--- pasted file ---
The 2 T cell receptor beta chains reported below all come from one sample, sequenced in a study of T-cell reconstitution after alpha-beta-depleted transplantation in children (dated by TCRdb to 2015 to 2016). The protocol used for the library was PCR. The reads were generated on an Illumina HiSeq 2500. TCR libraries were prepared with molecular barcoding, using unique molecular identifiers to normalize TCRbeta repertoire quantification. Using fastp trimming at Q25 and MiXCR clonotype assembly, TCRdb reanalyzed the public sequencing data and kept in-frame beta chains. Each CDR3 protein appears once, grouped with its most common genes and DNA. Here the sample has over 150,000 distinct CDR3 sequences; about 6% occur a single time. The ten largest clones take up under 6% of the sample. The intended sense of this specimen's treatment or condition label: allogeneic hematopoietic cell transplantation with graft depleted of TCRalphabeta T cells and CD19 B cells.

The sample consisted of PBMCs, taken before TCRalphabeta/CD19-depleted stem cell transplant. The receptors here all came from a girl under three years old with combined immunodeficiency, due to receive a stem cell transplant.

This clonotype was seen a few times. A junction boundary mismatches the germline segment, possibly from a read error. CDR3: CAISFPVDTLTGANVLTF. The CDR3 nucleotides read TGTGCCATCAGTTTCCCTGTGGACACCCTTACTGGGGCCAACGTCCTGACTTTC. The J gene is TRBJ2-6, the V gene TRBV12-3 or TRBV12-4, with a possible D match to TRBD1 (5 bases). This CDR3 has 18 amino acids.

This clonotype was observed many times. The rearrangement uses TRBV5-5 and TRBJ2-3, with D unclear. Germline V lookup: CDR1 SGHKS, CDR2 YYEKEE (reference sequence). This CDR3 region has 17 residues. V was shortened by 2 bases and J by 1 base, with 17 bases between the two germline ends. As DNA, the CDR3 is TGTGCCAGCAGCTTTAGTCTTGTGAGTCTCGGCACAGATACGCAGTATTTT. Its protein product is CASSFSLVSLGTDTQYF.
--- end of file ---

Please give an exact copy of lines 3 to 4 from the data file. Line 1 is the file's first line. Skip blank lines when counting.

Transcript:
This clonotype was seen a few times. A junction boundary mismatches the germline segment, possibly from a read error. CDR3: CAISFPVDTLTGANVLTF. The CDR3 nucleotides read TGTGCCATCAGTTTCCCTGTGGACACCCTTACTGGGGCCAACGTCCTGACTTTC. The J gene is TRBJ2-6, the V gene TRBV12-3 or TRBV12-4, with a possible D match to TRBD1 (5 bases). This CDR3 has 18 amino acids.

This clonotype was observed many times. The rearrangement uses TRBV5-5 and TRBJ2-3, with D unclear. Germline V lookup: CDR1 SGHKS, CDR2 YYEKEE (reference sequence). This CDR3 region has 17 residues. V was shortened by 2 bases and J by 1 base, with 17 bases between the two germline ends. As DNA, the CDR3 is TGTGCCAGCAGCTTTAGTCTTGTGAGTCTCGGCACAGATACGCAGTATTTT. Its protein product is CASSFSLVSLGTDTQYF.